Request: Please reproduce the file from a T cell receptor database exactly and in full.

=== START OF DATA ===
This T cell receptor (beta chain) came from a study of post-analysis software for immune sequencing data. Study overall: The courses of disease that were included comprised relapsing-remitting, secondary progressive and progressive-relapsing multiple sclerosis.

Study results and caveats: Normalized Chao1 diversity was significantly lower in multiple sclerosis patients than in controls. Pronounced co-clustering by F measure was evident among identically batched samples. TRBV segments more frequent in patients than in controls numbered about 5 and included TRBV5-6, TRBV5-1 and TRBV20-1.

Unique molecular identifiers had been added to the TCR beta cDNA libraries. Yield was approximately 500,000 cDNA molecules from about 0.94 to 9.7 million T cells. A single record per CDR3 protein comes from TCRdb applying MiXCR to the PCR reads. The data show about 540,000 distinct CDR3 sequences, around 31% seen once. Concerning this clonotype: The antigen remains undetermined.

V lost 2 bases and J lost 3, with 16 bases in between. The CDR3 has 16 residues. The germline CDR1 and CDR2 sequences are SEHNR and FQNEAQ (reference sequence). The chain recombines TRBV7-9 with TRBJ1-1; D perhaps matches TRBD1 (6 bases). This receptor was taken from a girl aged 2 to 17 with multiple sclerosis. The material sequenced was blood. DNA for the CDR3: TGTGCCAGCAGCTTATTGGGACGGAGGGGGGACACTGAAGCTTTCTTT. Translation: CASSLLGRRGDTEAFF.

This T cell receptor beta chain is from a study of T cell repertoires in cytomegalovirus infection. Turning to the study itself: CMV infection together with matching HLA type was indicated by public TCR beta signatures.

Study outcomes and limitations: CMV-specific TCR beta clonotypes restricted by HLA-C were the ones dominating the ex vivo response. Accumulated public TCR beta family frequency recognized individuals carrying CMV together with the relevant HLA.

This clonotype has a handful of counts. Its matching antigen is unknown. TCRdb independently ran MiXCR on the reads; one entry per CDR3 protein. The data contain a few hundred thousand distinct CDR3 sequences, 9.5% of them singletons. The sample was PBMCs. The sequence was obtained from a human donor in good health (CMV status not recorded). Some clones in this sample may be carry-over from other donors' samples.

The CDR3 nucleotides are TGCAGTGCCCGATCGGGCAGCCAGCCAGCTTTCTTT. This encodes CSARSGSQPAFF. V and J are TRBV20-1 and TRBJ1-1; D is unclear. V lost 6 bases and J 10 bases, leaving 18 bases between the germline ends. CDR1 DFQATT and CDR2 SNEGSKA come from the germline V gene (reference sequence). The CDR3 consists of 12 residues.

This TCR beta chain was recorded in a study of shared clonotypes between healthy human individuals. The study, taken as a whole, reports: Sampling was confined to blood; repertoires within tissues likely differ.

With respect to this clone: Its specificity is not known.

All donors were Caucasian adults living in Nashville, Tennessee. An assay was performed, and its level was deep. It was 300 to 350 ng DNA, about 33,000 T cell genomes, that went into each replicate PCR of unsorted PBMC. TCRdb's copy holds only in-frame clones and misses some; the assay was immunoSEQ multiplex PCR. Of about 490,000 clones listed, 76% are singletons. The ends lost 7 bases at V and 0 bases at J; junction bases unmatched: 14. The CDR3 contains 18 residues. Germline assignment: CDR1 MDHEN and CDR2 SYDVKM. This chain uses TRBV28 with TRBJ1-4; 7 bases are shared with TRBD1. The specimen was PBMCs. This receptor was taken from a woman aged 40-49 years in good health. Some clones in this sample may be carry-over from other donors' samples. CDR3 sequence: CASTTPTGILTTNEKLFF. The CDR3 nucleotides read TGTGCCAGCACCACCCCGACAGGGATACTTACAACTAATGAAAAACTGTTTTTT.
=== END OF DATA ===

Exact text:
This T cell receptor (beta chain) came from a study of post-analysis software for immune sequencing data. Study overall: The courses of disease that were included comprised relapsing-remitting, secondary progressive and progressive-relapsing multiple sclerosis.

Study results and caveats: Normalized Chao1 diversity was significantly lower in multiple sclerosis patients than in controls. Pronounced co-clustering by F measure was evident among identically batched samples. TRBV segments more frequent in patients than in controls numbered about 5 and included TRBV5-6, TRBV5-1 and TRBV20-1.

Unique molecular identifiers had been added to the TCR beta cDNA libraries. Yield was approximately 500,000 cDNA molecules from about 0.94 to 9.7 million T cells. A single record per CDR3 protein comes from TCRdb applying MiXCR to the PCR reads. The data show about 540,000 distinct CDR3 sequences, around 31% seen once. Concerning this clonotype: The antigen remains undetermined.

V lost 2 bases and J lost 3, with 16 bases in between. The CDR3 has 16 residues. The germline CDR1 and CDR2 sequences are SEHNR and FQNEAQ (reference sequence). The chain recombines TRBV7-9 with TRBJ1-1; D perhaps matches TRBD1 (6 bases). This receptor was taken from a girl aged 2 to 17 with multiple sclerosis. The material sequenced was blood. DNA for the CDR3: TGTGCCAGCAGCTTATTGGGACGGAGGGGGGACACTGAAGCTTTCTTT. Translation: CASSLLGRRGDTEAFF.

This T cell receptor beta chain is from a study of T cell repertoires in cytomegalovirus infection. Turning to the study itself: CMV infection together with matching HLA type was indicated by public TCR beta signatures.

Study outcomes and limitations: CMV-specific TCR beta clonotypes restricted by HLA-C were the ones dominating the ex vivo response. Accumulated public TCR beta family frequency recognized individuals carrying CMV together with the relevant HLA.

This clonotype has a handful of counts. Its matching antigen is unknown. TCRdb independently ran MiXCR on the reads; one entry per CDR3 protein. The data contain a few hundred thousand distinct CDR3 sequences, 9.5% of them singletons. The sample was PBMCs. The sequence was obtained from a human donor in good health (CMV status not recorded). Some clones in this sample may be carry-over from other donors' samples.

The CDR3 nucleotides are TGCAGTGCCCGATCGGGCAGCCAGCCAGCTTTCTTT. This encodes CSARSGSQPAFF. V and J are TRBV20-1 and TRBJ1-1; D is unclear. V lost 6 bases and J 10 bases, leaving 18 bases between the germline ends. CDR1 DFQATT and CDR2 SNEGSKA come from the germline V gene (reference sequence). The CDR3 consists of 12 residues.

This TCR beta chain was recorded in a study of shared clonotypes between healthy human individuals. The study, taken as a whole, reports: Sampling was confined to blood; repertoires within tissues likely differ.

With respect to this clone: Its specificity is not known.

All donors were Caucasian adults living in Nashville, Tennessee. An assay was performed, and its level was deep. It was 300 to 350 ng DNA, about 33,000 T cell genomes, that went into each replicate PCR of unsorted PBMC. TCRdb's copy holds only in-frame clones and misses some; the assay was immunoSEQ multiplex PCR. Of about 490,000 clones listed, 76% are singletons. The ends lost 7 bases at V and 0 bases at J; junction bases unmatched: 14. The CDR3 contains 18 residues. Germline assignment: CDR1 MDHEN and CDR2 SYDVKM. This chain uses TRBV28 with TRBJ1-4; 7 bases are shared with TRBD1. The specimen was PBMCs. This receptor was taken from a woman aged 40-49 years in good health. Some clones in this sample may be carry-over from other donors' samples. CDR3 sequence: CASTTPTGILTTNEKLFF. The CDR3 nucleotides read TGTGCCAGCACCACCCCGACAGGGATACTTACAACTAATGAAAAACTGTTTTTT.